It has also offered parents who are experiencing financial pain fee rebates of 20 per cent this year, biting deeper into the school’s revenue.
“Although a provider of education, we are also a business and like every business in this climate, we need to look at ways at which costs and overheads can be reduced,” the school’s director of business, Nicole Bradshaw, said in an email to affected staff.
Those staff were told on Friday that their positions would be made redundant and their employment terminated unless the school could redeploy them in a new role.
The job cuts were “an unfortunate consequence of COVID-19 and the financial pressure the pandemic will place the school under”, Ms Bradshaw said.
The Age believes at least 22 Mentone Grammar staff were told their jobs would be made redundant on Friday.
Within hours of being emailed about losing their jobs, those staff received another all-staff email from school principal Mal Cater, with three satirically rewritten prayers.
“As we come to the end of the week I thought I would share with you some inspiration the chaplains and I have been working on in our off site learning platform,” Mr Cater wrote.
Among his satirical rewrites of prayers was a reworking of psalm 23:
“The Lord is my face mask, I lack nothing.
“He makes me lie down during ‘stretch and prepare’, he leads me beside quiet online students.
“He refreshes my browser. He guides me into the right Zoom meeting for his name’s sake.”
Mr Cater signed off: “Thanks for your work during the week. Best wishes for a relaxing weekend.”
An affected employee at the school said the email, “sent out whilst redundancy meetings were taking place in the school’s boardroom … showed a lack of compassion and understanding”.
The school has been contacted for comment.
The Independent Education Union said it was disappointing to see employers use the COVID-19 pandemic to ram through redundancies.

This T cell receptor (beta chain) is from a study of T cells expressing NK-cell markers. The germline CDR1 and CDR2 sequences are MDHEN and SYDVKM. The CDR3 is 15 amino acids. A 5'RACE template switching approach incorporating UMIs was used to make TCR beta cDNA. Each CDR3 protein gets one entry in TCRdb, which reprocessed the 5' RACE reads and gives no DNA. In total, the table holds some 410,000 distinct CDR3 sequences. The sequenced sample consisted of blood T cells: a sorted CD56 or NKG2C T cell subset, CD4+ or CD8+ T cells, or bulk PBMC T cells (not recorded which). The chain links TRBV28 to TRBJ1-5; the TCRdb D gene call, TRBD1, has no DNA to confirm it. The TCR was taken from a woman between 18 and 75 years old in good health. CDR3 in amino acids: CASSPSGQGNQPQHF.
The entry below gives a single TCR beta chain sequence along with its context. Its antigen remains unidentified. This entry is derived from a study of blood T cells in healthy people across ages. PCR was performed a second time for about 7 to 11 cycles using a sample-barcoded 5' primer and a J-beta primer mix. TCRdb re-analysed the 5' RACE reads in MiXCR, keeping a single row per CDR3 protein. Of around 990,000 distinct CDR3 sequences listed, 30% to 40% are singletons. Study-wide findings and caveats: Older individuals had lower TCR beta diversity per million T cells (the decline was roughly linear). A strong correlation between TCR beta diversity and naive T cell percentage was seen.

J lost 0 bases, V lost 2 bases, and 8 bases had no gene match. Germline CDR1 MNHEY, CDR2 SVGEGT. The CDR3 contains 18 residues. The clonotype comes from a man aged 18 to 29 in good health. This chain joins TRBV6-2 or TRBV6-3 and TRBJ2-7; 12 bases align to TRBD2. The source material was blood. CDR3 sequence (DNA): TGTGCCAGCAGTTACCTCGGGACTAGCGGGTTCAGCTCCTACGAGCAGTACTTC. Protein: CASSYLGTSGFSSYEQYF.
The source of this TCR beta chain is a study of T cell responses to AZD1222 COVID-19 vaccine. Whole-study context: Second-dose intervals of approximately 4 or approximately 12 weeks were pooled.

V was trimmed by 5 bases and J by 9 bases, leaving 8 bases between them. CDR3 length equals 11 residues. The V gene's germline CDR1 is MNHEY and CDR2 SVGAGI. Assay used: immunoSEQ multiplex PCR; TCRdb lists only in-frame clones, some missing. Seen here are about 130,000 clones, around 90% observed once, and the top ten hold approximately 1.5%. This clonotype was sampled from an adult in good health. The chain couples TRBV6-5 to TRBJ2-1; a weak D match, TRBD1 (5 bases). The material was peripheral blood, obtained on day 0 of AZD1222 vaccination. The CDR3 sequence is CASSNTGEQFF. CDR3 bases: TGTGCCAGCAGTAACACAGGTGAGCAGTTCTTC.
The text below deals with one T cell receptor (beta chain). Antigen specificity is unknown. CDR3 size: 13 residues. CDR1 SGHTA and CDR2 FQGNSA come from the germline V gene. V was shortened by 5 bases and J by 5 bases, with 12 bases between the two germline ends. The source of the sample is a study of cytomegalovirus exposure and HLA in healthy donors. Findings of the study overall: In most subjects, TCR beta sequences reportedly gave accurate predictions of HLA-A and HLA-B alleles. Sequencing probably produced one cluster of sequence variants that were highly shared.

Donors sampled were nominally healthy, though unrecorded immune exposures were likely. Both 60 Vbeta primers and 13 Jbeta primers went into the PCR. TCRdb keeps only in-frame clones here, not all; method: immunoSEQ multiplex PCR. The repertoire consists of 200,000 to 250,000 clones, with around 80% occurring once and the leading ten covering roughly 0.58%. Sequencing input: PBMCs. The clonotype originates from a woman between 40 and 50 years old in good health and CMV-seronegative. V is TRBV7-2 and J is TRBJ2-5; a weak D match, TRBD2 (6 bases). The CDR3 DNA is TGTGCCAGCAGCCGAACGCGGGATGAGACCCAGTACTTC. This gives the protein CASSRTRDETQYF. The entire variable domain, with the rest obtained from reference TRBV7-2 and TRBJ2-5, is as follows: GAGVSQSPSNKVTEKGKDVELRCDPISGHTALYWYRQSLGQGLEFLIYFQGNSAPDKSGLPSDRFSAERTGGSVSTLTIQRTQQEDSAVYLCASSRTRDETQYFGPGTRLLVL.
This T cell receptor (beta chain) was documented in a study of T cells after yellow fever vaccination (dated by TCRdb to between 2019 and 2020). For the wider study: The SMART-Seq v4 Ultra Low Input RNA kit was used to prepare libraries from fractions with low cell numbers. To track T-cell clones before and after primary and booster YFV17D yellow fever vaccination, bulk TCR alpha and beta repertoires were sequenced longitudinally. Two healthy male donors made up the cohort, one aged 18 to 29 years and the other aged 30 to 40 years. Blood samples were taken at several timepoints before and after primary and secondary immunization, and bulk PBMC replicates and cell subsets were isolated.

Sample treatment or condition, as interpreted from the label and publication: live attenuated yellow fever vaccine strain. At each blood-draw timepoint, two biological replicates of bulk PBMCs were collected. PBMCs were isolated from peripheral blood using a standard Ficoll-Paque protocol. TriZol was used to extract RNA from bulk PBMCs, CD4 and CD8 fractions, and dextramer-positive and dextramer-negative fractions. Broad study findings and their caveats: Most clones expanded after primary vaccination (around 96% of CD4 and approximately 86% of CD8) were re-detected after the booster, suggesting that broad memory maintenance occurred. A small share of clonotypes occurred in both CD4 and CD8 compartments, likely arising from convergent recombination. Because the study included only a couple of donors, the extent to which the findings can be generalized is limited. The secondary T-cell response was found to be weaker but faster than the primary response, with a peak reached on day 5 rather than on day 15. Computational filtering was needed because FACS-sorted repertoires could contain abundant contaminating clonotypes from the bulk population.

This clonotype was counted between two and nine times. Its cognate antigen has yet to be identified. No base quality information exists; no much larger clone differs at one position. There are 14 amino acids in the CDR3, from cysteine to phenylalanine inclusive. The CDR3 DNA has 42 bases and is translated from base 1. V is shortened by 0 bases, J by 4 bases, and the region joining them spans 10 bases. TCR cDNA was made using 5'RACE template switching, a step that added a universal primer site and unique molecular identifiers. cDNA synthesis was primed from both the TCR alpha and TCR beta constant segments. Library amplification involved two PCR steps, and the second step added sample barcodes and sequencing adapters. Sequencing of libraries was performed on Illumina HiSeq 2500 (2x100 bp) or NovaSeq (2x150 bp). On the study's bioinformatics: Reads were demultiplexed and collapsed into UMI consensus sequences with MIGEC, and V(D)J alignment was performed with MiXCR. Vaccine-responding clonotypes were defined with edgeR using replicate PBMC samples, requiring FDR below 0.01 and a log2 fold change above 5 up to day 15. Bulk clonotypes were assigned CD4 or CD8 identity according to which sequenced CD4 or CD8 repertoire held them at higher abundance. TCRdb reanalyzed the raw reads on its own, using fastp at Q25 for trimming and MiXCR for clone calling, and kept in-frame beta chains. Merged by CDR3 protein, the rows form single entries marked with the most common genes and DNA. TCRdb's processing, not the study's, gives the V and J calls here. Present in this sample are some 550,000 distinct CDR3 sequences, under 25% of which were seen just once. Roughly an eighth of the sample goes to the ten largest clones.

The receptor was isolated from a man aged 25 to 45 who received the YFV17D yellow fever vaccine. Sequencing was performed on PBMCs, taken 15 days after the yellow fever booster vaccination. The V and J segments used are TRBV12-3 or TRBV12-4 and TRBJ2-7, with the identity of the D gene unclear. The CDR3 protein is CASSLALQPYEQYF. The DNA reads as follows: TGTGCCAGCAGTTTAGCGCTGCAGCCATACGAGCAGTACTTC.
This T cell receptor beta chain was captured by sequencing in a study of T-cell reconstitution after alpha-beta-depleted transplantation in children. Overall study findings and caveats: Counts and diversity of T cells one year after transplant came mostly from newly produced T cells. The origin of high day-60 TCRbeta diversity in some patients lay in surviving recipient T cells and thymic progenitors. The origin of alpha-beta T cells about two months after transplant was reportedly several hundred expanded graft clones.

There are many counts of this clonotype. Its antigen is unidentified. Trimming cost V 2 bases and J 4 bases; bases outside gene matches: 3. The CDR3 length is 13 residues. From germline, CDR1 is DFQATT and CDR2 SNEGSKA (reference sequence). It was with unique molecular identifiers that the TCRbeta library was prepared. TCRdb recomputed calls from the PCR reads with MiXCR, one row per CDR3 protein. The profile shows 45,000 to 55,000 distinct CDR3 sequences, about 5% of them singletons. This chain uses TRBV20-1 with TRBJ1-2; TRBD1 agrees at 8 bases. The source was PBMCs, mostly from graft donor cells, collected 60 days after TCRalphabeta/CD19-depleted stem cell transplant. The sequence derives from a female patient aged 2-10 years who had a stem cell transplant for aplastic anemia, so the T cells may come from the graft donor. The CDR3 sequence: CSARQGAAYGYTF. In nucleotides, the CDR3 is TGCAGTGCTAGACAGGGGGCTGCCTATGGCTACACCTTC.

“Even if temporary changes to hours or roles during this period of remote learning may be justified on a case-by-case basis, this is clearly not a time to be announcing redundancies or mass lay-offs,” the spokesperson said.
Mentone Grammar is the latest in a number of non-government schools that have sought to cut staff costs in response to the pandemic.
Haileybury stood down dozens of music teachers before back tracking after consulting with parents this month, and Ballarat Clarendon College similarly stepped away from its plan to stand down staff at its King Island campus.
A dispute between Ivanhoe Grammar and the Independent Education Union is scheduled for arbitration at the Fair Work Commission next month over that school’s decision to stand down multiple staff.
The union for teachers at non-government schools and Independent Schools Victoria last week struck an agreement to give schools the ability to reduce general staff members’ pay and hours by up to 25 per cent as some grapple with sharp fee shortfalls caused by the virus.
Adam Carey is Education Editor. He joined The Age in 2007 and has previously covered state politics, transport, general news, the arts and food.